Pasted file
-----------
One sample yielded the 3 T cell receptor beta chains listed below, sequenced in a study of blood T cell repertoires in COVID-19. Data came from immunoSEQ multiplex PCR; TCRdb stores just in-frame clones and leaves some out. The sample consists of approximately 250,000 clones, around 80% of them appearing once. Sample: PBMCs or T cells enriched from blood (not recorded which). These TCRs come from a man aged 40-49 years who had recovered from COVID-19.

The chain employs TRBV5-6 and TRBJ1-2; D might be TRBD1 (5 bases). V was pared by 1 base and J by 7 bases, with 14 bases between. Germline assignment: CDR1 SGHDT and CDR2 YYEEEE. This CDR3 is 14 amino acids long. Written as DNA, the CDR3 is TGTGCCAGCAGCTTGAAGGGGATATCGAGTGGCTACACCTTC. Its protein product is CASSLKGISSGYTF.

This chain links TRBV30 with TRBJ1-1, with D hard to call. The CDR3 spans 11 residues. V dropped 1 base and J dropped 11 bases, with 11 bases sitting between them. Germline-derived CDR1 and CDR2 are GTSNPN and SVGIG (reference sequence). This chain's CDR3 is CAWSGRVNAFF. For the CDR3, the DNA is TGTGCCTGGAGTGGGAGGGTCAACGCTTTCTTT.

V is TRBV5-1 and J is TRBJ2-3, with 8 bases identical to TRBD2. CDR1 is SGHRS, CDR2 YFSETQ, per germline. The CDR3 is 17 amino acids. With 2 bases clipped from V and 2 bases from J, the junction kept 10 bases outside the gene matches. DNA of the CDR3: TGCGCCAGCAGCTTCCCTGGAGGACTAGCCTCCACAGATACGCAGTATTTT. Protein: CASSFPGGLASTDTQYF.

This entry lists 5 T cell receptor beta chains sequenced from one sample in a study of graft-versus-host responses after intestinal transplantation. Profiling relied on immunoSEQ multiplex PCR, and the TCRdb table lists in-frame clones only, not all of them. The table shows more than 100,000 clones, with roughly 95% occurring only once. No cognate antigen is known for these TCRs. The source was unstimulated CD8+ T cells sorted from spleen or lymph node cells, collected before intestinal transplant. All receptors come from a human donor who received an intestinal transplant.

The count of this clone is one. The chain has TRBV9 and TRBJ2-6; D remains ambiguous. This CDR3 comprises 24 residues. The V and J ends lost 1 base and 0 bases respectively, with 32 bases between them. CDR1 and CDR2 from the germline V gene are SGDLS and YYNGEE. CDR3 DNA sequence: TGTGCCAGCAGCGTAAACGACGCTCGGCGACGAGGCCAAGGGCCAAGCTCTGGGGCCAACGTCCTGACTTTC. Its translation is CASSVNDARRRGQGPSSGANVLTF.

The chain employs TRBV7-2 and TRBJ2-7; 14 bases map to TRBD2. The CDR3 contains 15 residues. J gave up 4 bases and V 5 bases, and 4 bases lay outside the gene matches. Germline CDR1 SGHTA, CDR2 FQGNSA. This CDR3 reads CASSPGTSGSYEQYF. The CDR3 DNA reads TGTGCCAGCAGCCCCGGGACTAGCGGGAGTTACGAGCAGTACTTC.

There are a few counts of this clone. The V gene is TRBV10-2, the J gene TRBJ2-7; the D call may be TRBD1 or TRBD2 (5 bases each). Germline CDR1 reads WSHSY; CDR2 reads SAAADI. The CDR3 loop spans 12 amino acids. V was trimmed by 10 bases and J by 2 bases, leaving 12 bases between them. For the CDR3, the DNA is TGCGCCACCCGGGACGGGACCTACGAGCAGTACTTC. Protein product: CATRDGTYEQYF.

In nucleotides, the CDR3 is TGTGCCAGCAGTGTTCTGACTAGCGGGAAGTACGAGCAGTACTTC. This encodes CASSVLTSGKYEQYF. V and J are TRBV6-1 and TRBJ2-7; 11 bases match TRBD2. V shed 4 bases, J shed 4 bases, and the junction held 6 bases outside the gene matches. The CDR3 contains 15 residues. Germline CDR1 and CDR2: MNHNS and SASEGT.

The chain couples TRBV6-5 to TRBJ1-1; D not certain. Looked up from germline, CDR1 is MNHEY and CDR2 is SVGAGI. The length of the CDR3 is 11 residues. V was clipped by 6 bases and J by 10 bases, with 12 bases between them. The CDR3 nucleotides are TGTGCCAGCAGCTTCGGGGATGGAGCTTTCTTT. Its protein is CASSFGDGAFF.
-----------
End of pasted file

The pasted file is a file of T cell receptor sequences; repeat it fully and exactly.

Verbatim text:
One sample yielded the 3 T cell receptor beta chains listed below, sequenced in a study of blood T cell repertoires in COVID-19. Data came from immunoSEQ multiplex PCR; TCRdb stores just in-frame clones and leaves some out. The sample consists of approximately 250,000 clones, around 80% of them appearing once. Sample: PBMCs or T cells enriched from blood (not recorded which). These TCRs come from a man aged 40-49 years who had recovered from COVID-19.

The chain employs TRBV5-6 and TRBJ1-2; D might be TRBD1 (5 bases). V was pared by 1 base and J by 7 bases, with 14 bases between. Germline assignment: CDR1 SGHDT and CDR2 YYEEEE. This CDR3 is 14 amino acids long. Written as DNA, the CDR3 is TGTGCCAGCAGCTTGAAGGGGATATCGAGTGGCTACACCTTC. Its protein product is CASSLKGISSGYTF.

This chain links TRBV30 with TRBJ1-1, with D hard to call. The CDR3 spans 11 residues. V dropped 1 base and J dropped 11 bases, with 11 bases sitting between them. Germline-derived CDR1 and CDR2 are GTSNPN and SVGIG (reference sequence). This chain's CDR3 is CAWSGRVNAFF. For the CDR3, the DNA is TGTGCCTGGAGTGGGAGGGTCAACGCTTTCTTT.

V is TRBV5-1 and J is TRBJ2-3, with 8 bases identical to TRBD2. CDR1 is SGHRS, CDR2 YFSETQ, per germline. The CDR3 is 17 amino acids. With 2 bases clipped from V and 2 bases from J, the junction kept 10 bases outside the gene matches. DNA of the CDR3: TGCGCCAGCAGCTTCCCTGGAGGACTAGCCTCCACAGATACGCAGTATTTT. Protein: CASSFPGGLASTDTQYF.

This entry lists 5 T cell receptor beta chains sequenced from one sample in a study of graft-versus-host responses after intestinal transplantation. Profiling relied on immunoSEQ multiplex PCR, and the TCRdb table lists in-frame clones only, not all of them. The table shows more than 100,000 clones, with roughly 95% occurring only once. No cognate antigen is known for these TCRs. The source was unstimulated CD8+ T cells sorted from spleen or lymph node cells, collected before intestinal transplant. All receptors come from a human donor who received an intestinal transplant.

The count of this clone is one. The chain has TRBV9 and TRBJ2-6; D remains ambiguous. This CDR3 comprises 24 residues. The V and J ends lost 1 base and 0 bases respectively, with 32 bases between them. CDR1 and CDR2 from the germline V gene are SGDLS and YYNGEE. CDR3 DNA sequence: TGTGCCAGCAGCGTAAACGACGCTCGGCGACGAGGCCAAGGGCCAAGCTCTGGGGCCAACGTCCTGACTTTC. Its translation is CASSVNDARRRGQGPSSGANVLTF.

The chain employs TRBV7-2 and TRBJ2-7; 14 bases map to TRBD2. The CDR3 contains 15 residues. J gave up 4 bases and V 5 bases, and 4 bases lay outside the gene matches. Germline CDR1 SGHTA, CDR2 FQGNSA. This CDR3 reads CASSPGTSGSYEQYF. The CDR3 DNA reads TGTGCCAGCAGCCCCGGGACTAGCGGGAGTTACGAGCAGTACTTC.

There are a few counts of this clone. The V gene is TRBV10-2, the J gene TRBJ2-7; the D call may be TRBD1 or TRBD2 (5 bases each). Germline CDR1 reads WSHSY; CDR2 reads SAAADI. The CDR3 loop spans 12 amino acids. V was trimmed by 10 bases and J by 2 bases, leaving 12 bases between them. For the CDR3, the DNA is TGCGCCACCCGGGACGGGACCTACGAGCAGTACTTC. Protein product: CATRDGTYEQYF.

In nucleotides, the CDR3 is TGTGCCAGCAGTGTTCTGACTAGCGGGAAGTACGAGCAGTACTTC. This encodes CASSVLTSGKYEQYF. V and J are TRBV6-1 and TRBJ2-7; 11 bases match TRBD2. V shed 4 bases, J shed 4 bases, and the junction held 6 bases outside the gene matches. The CDR3 contains 15 residues. Germline CDR1 and CDR2: MNHNS and SASEGT.

The chain couples TRBV6-5 to TRBJ1-1; D not certain. Looked up from germline, CDR1 is MNHEY and CDR2 is SVGAGI. The length of the CDR3 is 11 residues. V was clipped by 6 bases and J by 10 bases, with 12 bases between them. The CDR3 nucleotides are TGTGCCAGCAGCTTCGGGGATGGAGCTTTCTTT. Its protein is CASSFGDGAFF.